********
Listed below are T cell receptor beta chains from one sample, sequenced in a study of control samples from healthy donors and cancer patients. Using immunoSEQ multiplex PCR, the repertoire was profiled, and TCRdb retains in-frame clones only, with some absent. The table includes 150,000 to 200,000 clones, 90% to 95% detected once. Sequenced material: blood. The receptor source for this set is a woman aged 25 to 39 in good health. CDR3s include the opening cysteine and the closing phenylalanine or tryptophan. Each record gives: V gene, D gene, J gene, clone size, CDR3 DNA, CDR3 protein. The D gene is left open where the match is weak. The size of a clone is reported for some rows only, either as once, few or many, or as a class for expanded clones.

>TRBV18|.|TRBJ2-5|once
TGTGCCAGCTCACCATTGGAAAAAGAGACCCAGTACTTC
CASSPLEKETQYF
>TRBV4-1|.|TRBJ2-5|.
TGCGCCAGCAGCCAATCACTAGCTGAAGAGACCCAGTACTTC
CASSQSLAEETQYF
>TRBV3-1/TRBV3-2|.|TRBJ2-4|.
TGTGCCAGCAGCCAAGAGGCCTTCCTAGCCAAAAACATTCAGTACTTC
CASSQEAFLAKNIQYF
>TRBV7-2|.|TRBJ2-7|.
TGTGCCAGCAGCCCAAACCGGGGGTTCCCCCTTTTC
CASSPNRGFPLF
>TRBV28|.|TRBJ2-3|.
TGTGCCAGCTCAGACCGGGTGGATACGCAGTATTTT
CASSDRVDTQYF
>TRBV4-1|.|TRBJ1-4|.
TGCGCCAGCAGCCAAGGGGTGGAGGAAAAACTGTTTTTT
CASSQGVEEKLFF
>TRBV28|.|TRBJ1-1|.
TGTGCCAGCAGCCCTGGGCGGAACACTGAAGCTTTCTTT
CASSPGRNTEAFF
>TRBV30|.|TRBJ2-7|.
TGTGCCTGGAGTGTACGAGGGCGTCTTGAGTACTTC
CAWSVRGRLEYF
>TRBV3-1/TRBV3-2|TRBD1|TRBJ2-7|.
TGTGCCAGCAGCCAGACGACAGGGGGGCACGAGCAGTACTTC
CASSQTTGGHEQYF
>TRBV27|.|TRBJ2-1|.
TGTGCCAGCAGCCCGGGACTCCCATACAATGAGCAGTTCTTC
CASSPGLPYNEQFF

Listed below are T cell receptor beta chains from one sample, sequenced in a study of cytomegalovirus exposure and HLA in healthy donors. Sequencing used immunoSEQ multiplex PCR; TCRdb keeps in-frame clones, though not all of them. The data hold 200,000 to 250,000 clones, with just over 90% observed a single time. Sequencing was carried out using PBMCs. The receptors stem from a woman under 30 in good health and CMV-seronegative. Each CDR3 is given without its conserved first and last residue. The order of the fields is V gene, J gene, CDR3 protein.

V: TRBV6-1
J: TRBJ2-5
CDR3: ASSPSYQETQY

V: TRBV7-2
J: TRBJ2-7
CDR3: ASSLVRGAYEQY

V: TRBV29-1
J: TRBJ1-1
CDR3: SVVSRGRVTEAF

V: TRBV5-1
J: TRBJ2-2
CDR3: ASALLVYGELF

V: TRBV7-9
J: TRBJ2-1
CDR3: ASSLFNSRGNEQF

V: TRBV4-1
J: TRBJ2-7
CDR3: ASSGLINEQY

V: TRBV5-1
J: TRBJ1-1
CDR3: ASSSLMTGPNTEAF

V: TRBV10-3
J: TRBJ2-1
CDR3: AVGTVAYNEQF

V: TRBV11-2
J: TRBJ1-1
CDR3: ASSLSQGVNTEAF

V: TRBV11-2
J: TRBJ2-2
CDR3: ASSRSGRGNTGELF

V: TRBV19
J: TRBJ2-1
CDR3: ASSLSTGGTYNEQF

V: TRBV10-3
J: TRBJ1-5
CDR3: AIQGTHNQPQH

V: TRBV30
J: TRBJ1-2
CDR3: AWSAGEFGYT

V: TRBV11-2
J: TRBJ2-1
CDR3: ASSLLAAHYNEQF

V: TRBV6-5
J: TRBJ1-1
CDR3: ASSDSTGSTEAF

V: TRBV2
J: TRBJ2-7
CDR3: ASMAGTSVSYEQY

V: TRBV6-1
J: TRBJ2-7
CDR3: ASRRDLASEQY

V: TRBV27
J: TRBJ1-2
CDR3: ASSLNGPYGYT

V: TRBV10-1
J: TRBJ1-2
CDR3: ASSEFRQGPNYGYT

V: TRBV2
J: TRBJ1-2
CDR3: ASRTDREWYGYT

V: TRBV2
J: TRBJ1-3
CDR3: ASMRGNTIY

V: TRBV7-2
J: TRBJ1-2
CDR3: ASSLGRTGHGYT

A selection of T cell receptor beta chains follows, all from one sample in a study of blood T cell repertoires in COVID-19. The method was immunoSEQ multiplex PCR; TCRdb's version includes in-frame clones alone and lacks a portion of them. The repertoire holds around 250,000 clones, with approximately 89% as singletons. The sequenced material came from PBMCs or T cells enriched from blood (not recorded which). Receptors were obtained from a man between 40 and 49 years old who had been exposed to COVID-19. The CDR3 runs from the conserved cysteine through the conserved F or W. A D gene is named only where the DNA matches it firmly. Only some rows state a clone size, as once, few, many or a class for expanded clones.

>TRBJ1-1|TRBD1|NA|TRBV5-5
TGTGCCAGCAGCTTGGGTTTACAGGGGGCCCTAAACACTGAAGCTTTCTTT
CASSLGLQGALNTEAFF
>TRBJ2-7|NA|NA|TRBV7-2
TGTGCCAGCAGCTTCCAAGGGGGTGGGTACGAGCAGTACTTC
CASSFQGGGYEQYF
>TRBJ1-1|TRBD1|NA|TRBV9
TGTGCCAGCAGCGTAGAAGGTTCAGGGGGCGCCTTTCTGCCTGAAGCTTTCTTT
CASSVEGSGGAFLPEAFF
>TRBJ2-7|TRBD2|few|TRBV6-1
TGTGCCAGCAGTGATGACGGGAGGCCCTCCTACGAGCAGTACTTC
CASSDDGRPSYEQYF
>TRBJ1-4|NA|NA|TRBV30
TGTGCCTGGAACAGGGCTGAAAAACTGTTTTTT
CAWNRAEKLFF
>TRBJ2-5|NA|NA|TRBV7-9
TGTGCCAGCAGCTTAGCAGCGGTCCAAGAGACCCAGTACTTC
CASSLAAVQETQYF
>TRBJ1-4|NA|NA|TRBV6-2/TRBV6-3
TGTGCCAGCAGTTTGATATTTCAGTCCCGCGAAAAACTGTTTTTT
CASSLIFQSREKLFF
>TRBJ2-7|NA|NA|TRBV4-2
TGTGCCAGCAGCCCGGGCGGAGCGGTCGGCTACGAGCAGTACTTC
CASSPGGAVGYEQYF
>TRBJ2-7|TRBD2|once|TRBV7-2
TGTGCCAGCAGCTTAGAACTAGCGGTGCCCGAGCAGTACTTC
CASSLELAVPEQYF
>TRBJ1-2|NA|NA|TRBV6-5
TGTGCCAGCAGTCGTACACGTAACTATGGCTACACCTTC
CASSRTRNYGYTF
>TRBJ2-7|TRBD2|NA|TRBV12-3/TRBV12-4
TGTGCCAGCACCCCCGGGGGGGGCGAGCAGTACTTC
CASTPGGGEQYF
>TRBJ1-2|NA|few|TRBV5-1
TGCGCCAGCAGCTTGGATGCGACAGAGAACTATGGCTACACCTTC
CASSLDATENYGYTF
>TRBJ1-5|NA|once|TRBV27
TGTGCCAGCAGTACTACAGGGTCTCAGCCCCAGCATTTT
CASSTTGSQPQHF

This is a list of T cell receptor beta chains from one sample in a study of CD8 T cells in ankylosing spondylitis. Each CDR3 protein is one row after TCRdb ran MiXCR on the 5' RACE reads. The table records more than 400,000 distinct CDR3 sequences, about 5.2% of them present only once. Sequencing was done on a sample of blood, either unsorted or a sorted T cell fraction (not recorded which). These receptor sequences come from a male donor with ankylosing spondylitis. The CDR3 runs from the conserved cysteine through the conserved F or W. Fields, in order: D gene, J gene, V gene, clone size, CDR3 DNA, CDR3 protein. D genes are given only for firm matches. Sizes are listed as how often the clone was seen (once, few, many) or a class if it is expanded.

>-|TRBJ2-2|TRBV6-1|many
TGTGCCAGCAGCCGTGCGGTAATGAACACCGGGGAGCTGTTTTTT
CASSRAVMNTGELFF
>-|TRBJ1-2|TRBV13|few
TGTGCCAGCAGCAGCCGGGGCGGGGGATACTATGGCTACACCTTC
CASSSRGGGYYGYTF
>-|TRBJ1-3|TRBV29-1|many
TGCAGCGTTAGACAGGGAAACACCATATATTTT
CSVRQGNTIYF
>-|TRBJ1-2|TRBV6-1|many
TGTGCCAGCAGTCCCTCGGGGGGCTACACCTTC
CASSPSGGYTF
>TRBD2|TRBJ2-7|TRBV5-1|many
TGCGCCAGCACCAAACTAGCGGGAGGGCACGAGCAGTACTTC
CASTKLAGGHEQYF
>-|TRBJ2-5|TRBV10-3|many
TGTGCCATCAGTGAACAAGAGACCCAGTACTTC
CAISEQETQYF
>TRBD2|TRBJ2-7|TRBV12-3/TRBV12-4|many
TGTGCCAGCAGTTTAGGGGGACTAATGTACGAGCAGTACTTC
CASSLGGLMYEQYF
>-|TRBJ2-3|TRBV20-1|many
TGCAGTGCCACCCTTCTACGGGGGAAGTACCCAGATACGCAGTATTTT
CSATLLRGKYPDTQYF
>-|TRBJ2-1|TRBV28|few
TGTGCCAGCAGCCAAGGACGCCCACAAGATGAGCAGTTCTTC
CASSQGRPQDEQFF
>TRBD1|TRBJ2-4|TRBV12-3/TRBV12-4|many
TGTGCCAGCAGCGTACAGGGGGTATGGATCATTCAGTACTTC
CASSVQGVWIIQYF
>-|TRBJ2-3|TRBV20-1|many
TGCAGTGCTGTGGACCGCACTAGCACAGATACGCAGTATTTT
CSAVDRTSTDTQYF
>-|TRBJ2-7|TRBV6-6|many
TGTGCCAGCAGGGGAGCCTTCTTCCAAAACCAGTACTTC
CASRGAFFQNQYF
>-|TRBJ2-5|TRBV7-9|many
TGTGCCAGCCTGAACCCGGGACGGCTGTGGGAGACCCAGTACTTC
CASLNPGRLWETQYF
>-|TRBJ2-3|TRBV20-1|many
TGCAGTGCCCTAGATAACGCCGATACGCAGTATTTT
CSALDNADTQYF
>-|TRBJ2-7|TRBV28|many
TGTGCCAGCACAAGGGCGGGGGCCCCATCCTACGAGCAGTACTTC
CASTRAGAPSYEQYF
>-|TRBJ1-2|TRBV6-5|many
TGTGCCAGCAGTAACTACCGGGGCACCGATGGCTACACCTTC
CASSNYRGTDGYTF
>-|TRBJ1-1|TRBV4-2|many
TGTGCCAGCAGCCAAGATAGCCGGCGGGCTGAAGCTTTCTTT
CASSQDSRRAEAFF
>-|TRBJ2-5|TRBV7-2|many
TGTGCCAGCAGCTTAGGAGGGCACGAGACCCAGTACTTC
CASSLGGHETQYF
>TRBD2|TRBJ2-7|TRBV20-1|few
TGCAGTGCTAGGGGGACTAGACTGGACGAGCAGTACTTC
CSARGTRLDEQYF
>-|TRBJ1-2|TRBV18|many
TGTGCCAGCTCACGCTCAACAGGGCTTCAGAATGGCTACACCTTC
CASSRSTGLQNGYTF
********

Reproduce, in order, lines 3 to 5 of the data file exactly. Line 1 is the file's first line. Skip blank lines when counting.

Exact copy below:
TGTGCCAGCTCACCATTGGAAAAAGAGACCCAGTACTTC
CASSPLEKETQYF
>TRBV4-1|.|TRBJ2-5|.